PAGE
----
My sophomore year of college, a fraternity buddy invited me to a retreat, and I begrudgingly said “yes.” I am really glad I went, because I went to confession for the first time in a long time. After confessing all my sins and by the grace of God holding nothing back, I remember a brief silence. Was the priest mad? Was he going to tell me I should leave the retreat? I still remember looking up and him smiling, then he said, “Burden lifted” and offered me penance and absolution. That encounter with God’s mercy changed the whole direction of my life. I wanted to get to know Jesus after that, and I wanted others to know him and His mercy.
Here are a few things I think we all need to be reminded of from time to time about going to confession:
- Be direct and totally honest: You will not scandalize or startle a priest, no matter what you bring to the confessional. My favorite description of a priest is “God’s garbage man.” Name your sins specifically and tell the priest how many times they happened. You are good and created in God’s image, let the garbage man take care of the sins.
- The priest will never reveal your sins. Ever. Every Catholic priest is bound by what is called the seal of confession. He would go to jail or even give his life before he revealed anything said in confession. Under no circumstances is the seal permitted to be broken.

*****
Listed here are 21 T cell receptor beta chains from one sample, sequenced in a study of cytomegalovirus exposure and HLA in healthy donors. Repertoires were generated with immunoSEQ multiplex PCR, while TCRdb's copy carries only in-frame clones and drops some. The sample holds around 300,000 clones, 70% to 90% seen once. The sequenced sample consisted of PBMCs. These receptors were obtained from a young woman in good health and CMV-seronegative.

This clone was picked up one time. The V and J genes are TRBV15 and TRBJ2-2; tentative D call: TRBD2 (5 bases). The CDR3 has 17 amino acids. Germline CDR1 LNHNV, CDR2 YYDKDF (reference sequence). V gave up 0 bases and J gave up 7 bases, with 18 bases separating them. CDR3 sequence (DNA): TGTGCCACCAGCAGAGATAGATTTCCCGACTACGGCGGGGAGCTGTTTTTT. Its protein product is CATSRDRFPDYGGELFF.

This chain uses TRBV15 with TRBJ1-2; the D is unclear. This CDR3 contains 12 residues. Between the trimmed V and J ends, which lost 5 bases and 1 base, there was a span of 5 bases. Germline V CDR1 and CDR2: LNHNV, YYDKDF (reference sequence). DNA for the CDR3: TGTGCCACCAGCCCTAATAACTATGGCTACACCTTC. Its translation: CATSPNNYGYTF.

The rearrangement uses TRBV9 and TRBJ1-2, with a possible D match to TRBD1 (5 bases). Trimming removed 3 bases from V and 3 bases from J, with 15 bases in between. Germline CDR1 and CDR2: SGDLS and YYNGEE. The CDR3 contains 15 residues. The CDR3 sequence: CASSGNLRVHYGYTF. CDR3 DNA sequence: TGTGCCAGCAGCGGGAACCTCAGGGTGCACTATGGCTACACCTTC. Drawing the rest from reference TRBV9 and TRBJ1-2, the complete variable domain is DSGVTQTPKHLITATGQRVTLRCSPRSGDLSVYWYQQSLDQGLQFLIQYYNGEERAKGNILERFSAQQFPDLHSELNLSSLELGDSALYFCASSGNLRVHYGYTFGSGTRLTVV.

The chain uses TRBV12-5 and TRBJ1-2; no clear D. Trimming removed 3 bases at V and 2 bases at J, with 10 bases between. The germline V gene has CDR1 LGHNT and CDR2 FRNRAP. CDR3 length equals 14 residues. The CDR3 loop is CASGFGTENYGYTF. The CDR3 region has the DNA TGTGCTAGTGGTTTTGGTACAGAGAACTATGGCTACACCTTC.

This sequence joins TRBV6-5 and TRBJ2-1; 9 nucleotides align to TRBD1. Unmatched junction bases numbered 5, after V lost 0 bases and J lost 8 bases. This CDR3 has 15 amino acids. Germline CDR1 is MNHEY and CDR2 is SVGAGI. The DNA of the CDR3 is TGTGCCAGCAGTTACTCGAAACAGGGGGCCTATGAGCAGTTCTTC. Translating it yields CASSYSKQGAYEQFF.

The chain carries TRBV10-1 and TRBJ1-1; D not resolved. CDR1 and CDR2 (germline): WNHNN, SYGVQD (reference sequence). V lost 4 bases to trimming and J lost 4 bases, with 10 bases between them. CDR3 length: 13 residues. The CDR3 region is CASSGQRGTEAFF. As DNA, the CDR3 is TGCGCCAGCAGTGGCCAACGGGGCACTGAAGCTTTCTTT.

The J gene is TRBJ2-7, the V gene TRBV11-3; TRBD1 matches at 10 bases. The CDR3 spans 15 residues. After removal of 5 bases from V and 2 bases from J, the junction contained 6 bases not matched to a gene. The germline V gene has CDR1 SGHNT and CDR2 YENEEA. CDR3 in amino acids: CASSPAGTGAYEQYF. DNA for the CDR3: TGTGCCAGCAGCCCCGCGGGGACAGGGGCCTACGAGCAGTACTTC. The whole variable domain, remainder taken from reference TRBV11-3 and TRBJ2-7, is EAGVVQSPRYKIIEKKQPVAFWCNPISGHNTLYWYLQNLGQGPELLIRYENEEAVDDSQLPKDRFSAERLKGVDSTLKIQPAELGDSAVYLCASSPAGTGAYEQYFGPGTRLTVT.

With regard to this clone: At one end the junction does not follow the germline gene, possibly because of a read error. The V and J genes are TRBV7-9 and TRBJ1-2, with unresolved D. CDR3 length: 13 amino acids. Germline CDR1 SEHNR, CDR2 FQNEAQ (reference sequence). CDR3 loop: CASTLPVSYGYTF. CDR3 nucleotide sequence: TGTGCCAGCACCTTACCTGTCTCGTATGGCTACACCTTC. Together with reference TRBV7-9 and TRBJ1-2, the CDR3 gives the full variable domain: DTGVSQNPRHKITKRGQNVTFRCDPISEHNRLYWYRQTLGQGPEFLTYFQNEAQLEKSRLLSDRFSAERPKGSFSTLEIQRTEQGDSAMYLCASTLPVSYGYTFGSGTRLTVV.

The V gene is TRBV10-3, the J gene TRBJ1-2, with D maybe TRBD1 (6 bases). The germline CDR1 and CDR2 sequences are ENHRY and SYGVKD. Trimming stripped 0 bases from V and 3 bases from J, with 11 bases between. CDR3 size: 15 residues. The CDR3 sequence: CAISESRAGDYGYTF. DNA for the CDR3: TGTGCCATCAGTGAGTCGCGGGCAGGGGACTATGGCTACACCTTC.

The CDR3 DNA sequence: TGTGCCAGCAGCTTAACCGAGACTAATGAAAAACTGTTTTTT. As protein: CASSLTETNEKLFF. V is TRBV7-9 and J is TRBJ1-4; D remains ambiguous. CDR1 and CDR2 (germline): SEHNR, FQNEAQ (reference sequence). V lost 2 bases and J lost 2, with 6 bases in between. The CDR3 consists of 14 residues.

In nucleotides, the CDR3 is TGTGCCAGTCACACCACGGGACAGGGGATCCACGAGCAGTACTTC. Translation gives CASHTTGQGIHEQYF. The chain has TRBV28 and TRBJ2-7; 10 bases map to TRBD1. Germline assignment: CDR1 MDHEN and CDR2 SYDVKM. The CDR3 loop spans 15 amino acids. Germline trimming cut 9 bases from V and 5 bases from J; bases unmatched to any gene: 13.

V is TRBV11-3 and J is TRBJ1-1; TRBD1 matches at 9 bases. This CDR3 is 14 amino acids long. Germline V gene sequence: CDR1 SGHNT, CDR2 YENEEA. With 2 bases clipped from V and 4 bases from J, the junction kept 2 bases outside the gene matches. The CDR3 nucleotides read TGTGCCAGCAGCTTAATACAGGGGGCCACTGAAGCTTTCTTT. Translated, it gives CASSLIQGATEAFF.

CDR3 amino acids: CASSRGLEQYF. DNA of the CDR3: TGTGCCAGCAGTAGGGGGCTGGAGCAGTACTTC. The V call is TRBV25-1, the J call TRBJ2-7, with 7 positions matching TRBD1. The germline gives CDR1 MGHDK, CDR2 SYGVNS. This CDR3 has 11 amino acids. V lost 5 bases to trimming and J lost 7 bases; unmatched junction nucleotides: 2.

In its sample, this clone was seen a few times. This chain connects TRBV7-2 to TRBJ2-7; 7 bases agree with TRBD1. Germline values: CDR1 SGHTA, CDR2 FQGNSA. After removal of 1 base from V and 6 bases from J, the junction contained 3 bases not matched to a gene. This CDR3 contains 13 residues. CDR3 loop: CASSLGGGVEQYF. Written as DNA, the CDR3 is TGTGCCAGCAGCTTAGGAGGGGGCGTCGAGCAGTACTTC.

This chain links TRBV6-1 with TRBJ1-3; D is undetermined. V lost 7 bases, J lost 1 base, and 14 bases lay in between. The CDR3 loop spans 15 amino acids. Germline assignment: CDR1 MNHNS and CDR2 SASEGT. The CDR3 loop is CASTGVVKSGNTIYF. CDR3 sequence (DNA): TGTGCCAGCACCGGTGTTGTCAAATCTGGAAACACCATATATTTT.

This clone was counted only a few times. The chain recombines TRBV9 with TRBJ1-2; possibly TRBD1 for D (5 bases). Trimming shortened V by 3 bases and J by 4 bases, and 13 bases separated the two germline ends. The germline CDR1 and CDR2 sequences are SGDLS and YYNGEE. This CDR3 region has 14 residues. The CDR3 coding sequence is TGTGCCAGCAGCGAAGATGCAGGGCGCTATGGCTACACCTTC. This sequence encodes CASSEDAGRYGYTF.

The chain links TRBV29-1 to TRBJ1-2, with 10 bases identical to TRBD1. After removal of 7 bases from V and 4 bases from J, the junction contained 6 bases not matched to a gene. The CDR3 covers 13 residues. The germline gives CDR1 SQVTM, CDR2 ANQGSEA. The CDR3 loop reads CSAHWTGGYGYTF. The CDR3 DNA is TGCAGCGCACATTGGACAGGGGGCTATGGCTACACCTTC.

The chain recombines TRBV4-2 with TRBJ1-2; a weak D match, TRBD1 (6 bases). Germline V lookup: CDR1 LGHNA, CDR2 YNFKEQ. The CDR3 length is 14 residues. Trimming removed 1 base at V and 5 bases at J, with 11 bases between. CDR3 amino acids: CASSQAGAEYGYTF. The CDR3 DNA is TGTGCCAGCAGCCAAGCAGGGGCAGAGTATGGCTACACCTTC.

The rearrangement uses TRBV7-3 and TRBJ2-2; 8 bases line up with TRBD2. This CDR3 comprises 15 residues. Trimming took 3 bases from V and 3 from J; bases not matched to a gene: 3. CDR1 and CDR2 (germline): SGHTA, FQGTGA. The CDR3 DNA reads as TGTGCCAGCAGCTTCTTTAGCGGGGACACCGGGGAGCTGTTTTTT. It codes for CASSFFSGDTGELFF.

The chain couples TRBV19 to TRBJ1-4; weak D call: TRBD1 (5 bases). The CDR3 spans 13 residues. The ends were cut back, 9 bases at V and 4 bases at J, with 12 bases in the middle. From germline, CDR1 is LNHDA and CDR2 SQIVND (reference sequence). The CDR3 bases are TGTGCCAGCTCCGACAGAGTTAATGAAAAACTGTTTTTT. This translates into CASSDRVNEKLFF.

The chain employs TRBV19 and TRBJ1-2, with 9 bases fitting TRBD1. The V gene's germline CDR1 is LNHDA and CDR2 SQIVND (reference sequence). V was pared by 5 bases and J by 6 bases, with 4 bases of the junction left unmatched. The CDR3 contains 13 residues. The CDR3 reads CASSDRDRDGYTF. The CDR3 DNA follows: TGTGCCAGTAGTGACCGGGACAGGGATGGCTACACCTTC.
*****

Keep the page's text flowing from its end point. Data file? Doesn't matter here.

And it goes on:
- Think of confession like a car wash. If you ever take your car through the mud, you get it to the wash right away. Or, if it has just been a while, it is still good to take it to the wash. If you believe yourself to be in a state of serious sin, be brave and go to confession right away. Or if it has been several months (or years!), it is still good to go and totally appropriate to bring smaller things as well, what are called venial sins. Just be sure to confess anything you know to be seriously sinful.
God wants to offer us His mercy, He literally died to do so. Go to confession, do not worry about doing it perfectly. I try to go every couple weeks, and honestly, I still get nervous most the time, so I just take a deep breath and remember Father saying, “Burden lifted.”
Father Rob Johnson is pastor at Perpetual Help in Maryville, chaplain at Southern Illinois University at Edwardsville, and associate director for the Office for Vocations for the Diocese of Springfield in Illinois.